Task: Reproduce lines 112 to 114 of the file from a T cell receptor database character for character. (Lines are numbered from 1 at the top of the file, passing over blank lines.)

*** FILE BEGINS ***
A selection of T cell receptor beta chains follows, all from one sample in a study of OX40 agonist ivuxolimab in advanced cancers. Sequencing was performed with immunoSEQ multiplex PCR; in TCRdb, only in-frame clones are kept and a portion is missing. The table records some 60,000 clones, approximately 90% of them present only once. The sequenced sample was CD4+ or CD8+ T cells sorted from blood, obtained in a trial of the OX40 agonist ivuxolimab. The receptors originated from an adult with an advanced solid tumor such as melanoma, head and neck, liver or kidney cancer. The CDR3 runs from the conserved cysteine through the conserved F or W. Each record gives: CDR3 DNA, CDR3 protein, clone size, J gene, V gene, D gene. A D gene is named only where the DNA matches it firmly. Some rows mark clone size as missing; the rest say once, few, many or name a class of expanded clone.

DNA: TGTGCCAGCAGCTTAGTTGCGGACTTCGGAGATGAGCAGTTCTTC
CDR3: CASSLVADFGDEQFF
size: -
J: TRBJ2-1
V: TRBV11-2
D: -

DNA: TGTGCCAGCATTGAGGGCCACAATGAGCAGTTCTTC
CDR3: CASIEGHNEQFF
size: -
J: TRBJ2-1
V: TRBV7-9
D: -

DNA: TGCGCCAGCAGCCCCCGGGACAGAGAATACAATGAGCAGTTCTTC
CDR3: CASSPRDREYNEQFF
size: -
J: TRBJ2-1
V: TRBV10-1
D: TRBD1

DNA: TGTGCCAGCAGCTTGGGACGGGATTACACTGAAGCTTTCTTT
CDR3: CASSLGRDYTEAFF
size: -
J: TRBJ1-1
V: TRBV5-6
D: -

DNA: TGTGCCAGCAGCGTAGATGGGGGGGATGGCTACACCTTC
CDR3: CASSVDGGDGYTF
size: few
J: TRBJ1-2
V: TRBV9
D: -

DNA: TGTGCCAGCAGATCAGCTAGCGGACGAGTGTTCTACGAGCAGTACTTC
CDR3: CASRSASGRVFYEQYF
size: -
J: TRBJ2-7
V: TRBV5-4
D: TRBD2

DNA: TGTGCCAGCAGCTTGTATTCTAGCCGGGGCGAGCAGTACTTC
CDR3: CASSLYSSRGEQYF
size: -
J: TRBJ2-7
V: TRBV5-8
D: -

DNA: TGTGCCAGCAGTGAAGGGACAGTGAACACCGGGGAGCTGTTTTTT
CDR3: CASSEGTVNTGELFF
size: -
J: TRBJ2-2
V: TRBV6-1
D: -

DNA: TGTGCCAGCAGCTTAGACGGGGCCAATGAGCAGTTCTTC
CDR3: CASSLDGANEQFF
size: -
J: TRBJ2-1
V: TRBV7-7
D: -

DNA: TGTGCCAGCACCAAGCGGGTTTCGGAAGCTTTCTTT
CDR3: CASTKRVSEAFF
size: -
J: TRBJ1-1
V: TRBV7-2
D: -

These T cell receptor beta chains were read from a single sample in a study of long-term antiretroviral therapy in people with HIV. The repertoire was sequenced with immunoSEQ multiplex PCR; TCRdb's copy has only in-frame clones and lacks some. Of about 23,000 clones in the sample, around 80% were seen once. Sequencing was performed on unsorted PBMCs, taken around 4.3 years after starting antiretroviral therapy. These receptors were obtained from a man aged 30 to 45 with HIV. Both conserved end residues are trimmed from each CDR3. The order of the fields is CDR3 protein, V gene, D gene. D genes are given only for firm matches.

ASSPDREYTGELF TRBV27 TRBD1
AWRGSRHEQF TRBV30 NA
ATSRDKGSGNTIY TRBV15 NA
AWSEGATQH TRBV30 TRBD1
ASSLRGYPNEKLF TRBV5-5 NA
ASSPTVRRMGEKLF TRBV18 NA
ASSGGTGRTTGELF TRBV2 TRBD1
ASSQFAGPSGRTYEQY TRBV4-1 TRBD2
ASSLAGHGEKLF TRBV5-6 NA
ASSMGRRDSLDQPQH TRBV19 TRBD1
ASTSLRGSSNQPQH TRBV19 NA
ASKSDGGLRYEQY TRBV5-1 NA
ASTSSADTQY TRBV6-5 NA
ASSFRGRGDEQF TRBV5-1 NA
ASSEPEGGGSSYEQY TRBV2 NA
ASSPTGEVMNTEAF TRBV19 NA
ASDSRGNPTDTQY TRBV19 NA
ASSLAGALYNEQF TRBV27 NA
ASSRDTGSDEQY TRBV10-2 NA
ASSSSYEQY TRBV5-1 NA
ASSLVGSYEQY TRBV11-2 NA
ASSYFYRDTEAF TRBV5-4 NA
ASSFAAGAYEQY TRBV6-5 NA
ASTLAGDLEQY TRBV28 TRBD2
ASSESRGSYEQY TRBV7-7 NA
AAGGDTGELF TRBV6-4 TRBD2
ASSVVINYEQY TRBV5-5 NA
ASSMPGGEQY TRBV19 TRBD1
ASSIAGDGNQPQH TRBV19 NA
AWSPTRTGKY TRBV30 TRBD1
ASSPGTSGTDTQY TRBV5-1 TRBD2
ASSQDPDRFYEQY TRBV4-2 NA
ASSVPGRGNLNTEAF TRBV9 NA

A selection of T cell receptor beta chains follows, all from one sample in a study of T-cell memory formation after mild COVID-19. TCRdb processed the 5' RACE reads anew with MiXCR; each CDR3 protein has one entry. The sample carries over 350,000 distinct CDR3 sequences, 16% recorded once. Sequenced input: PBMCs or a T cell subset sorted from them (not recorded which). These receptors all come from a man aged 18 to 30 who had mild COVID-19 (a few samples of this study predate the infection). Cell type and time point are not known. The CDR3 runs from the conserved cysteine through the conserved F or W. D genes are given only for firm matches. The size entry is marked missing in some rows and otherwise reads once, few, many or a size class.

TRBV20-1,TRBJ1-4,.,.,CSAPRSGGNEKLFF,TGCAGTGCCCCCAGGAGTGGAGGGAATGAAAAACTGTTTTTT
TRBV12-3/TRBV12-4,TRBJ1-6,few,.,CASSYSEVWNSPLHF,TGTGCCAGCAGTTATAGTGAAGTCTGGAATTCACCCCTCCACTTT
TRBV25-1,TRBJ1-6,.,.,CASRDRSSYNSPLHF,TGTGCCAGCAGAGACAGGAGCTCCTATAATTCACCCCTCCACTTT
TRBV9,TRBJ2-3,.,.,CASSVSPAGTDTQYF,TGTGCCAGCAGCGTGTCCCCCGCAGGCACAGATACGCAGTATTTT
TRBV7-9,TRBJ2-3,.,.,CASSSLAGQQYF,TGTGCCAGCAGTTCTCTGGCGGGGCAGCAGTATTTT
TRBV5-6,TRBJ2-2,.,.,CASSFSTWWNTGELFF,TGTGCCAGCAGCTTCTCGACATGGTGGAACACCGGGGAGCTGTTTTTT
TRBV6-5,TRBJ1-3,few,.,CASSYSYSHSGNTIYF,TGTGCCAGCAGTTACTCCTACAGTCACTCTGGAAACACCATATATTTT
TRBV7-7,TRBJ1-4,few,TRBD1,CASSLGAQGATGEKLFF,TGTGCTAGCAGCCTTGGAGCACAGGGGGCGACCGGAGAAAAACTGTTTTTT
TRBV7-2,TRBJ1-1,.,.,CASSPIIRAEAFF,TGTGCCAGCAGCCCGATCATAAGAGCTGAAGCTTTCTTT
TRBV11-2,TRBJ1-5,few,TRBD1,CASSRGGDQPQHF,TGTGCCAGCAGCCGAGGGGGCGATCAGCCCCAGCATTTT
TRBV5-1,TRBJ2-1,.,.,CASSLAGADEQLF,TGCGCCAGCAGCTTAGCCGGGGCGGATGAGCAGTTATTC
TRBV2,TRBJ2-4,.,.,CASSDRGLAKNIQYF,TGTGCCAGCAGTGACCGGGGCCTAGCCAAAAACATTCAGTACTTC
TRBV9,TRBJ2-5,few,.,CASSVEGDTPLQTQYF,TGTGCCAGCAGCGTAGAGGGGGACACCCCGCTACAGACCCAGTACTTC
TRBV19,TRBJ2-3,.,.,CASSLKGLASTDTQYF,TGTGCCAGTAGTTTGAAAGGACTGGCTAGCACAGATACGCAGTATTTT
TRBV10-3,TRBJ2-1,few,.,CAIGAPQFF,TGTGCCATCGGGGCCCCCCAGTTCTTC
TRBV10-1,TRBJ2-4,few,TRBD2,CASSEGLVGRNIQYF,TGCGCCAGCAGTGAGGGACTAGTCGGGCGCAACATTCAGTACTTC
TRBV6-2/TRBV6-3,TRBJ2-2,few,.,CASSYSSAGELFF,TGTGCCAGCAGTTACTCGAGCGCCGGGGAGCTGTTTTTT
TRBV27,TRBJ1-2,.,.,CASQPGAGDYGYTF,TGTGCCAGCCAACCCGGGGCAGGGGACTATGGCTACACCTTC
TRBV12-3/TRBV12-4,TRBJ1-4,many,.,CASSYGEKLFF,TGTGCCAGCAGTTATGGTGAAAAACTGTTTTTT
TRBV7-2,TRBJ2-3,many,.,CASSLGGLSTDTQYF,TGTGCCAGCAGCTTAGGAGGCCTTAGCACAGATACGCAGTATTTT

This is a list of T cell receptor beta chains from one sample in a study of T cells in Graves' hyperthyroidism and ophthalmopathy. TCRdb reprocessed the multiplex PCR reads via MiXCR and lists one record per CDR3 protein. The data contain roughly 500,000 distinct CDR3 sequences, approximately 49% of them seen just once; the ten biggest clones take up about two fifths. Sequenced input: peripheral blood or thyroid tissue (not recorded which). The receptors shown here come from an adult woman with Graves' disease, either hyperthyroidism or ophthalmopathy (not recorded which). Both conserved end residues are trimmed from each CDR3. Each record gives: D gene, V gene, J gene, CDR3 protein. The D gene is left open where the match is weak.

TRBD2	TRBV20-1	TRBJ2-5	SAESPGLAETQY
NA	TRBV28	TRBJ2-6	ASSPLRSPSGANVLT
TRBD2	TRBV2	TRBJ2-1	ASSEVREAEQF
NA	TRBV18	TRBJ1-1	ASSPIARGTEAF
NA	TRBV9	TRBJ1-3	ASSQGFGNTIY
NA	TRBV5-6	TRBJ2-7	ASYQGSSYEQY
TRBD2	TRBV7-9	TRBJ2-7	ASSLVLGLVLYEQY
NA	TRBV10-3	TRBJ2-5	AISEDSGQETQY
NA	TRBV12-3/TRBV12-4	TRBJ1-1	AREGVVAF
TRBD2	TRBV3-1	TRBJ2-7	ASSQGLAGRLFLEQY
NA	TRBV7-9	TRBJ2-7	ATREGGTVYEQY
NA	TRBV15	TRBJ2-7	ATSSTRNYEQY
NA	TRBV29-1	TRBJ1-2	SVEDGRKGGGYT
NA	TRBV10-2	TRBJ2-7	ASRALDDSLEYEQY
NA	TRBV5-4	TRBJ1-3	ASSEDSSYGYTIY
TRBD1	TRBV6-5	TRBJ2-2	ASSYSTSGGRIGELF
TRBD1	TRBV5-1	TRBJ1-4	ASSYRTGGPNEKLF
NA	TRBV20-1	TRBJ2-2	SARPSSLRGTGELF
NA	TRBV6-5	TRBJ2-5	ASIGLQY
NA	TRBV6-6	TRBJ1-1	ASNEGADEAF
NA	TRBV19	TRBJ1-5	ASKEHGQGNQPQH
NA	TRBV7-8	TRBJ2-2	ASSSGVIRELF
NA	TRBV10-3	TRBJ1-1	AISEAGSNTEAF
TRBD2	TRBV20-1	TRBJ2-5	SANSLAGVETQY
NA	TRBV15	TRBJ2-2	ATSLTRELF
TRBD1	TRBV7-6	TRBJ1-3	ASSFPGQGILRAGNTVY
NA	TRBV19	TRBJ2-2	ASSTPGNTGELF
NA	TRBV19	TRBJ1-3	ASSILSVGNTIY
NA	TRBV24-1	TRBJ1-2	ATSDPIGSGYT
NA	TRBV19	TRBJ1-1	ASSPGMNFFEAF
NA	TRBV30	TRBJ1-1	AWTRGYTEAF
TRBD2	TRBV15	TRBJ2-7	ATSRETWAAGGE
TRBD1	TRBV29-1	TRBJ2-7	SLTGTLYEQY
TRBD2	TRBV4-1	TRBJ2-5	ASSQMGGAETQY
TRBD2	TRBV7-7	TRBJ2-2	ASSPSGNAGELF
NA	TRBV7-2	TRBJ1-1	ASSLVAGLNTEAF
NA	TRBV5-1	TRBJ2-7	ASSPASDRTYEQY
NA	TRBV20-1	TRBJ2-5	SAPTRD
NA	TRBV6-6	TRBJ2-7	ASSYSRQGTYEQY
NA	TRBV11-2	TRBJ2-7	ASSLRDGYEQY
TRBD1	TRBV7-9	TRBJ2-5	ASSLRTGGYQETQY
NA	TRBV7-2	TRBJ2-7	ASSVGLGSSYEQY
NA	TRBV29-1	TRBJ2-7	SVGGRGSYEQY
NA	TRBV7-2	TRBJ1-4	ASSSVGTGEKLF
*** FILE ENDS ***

TRBV10-1,TRBJ2-4,few,TRBD2,CASSEGLVGRNIQYF,TGCGCCAGCAGTGAGGGACTAGTCGGGCGCAACATTCAGTACTTC
TRBV6-2/TRBV6-3,TRBJ2-2,few,.,CASSYSSAGELFF,TGTGCCAGCAGTTACTCGAGCGCCGGGGAGCTGTTTTTT
TRBV27,TRBJ1-2,.,.,CASQPGAGDYGYTF,TGTGCCAGCCAACCCGGGGCAGGGGACTATGGCTACACCTTC